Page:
This scenario is real.

Imagine you are Primary Chorister. One of your many important jobs is preparing the kids to sing on Fathers Day. Of course, unlike Mothers Day, the Children’s Song Book actually includes some fun options and (almost) everyone’s favorite:
Daddy’s Homecoming. Who can resist “a great big kiss”?

Now imagine that after your first rehearsal of the song (that went amazingly well–you are eagerly anticipating an easy and energetic presentation), a Primary teacher who is the epitome of earnest, but is also not totally without mirth, approaches and pulls you aside.

You can’t sing that song.

What?

That “Daddy comes home” song–the Stake President specifically asked us not to sing it.

Really?

At Stake Conference last year. Remember? He was talking about dealing with abuse and he referenced Chieko Okazaki and said that we shouldn’t sing this song.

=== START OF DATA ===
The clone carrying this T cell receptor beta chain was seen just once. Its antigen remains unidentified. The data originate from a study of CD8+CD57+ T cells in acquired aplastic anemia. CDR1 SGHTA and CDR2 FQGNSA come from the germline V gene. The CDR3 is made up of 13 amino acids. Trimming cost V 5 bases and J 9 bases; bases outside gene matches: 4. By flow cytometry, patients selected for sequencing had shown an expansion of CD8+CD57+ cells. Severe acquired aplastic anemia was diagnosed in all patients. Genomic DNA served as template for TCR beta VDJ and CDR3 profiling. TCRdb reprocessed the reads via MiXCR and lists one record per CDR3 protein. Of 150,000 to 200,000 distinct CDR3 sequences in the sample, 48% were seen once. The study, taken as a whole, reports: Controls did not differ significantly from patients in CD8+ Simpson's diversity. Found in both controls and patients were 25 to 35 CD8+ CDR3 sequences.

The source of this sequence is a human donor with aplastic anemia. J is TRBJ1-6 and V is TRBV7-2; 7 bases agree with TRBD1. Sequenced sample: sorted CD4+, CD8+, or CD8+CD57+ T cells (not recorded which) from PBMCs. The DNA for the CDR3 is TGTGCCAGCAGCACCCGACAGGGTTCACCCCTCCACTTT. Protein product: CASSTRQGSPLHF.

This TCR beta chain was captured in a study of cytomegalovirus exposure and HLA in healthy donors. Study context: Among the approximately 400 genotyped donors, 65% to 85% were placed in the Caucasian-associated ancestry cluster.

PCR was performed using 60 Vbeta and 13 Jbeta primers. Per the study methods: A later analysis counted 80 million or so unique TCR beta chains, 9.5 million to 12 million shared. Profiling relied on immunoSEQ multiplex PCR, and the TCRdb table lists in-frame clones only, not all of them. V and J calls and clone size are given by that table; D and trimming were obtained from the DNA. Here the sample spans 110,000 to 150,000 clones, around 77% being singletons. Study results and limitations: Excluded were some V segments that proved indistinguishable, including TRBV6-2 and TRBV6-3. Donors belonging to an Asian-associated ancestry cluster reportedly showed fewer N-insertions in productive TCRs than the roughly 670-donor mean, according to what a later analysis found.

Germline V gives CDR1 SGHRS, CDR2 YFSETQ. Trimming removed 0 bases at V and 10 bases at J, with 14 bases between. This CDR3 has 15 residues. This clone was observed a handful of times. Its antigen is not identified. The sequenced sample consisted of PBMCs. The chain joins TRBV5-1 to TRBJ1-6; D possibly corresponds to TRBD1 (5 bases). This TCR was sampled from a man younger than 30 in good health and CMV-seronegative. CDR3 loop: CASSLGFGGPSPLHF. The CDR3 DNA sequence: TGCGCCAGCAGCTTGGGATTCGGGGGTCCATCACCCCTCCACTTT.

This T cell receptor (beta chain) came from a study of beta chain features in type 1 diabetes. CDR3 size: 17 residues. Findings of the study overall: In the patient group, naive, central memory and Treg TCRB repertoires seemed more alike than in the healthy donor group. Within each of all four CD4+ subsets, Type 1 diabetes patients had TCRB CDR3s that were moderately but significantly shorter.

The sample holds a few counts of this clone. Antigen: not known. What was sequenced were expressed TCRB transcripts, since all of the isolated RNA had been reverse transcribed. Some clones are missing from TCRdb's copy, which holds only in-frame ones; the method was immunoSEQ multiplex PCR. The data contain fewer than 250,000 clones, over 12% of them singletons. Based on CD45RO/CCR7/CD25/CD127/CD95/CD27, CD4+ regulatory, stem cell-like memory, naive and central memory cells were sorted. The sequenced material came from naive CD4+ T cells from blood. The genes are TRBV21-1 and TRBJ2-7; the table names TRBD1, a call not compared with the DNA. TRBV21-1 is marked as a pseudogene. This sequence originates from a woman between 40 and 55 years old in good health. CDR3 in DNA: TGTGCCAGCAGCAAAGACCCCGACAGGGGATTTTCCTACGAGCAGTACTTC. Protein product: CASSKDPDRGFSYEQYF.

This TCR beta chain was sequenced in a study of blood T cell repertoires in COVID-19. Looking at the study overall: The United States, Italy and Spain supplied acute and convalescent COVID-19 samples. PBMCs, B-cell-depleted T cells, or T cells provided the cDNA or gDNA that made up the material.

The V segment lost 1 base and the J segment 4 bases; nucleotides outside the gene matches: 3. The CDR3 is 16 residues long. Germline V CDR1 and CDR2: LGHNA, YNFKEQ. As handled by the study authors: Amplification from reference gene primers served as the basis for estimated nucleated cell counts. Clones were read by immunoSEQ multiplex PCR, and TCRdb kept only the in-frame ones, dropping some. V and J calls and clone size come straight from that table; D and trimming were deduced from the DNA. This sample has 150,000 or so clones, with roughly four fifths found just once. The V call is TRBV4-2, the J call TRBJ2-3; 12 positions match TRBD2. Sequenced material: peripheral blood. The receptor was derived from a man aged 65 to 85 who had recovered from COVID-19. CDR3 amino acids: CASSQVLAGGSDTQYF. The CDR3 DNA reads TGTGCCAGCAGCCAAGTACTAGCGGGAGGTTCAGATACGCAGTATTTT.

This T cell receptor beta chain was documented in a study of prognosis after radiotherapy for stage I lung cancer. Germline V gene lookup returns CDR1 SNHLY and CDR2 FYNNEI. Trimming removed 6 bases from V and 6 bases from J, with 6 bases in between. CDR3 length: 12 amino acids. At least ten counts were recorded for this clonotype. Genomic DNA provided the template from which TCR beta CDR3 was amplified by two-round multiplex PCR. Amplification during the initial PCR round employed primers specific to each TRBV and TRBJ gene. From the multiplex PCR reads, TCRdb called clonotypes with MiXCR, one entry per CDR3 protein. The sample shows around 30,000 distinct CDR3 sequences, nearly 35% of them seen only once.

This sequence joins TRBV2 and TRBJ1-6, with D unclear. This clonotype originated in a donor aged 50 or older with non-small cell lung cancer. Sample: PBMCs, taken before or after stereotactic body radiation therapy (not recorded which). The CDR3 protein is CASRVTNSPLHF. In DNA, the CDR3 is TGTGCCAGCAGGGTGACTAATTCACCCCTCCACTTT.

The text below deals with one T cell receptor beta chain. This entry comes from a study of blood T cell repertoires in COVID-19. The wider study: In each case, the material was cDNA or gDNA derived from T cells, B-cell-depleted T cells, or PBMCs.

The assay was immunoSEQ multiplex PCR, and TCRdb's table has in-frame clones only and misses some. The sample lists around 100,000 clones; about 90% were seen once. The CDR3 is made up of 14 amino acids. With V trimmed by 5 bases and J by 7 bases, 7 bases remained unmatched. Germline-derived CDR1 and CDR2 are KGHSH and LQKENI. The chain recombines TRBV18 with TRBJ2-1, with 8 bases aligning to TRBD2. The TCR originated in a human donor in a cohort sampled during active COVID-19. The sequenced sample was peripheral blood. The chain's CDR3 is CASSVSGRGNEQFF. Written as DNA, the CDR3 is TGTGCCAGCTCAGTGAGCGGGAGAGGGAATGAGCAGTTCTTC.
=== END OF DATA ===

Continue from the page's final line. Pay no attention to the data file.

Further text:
I don’t remember that at all. Let me look into it.

This is a major bummer. Although you are pretty sure that Earnest Primary Teacher is all wrong, you really have to investigate and when you find out she was indeed wrong, you have to explain to her how wacked-out that idea is. In fact, maybe you won’t be able to convince her, so you’ll probably have to have the Stake President call her and assure her you have special dispensation to sing the most harmless Primary Song of all time.

So you start with the Primary President who, like you, does not recall the Stake President having said any such thing. But, she feels it is her job to actually talk to the Stake President, just to get the all clear. Now imagine she calls you back that evening and reports that the Stake President does indeed ask us not to sing that song, and could we please pick another for Fathers Day?

What is your reaction? Is this crazy political correctness gone awry? Is it a reasonable accommodation? Is it even possible that this song causes someone somewhere pain?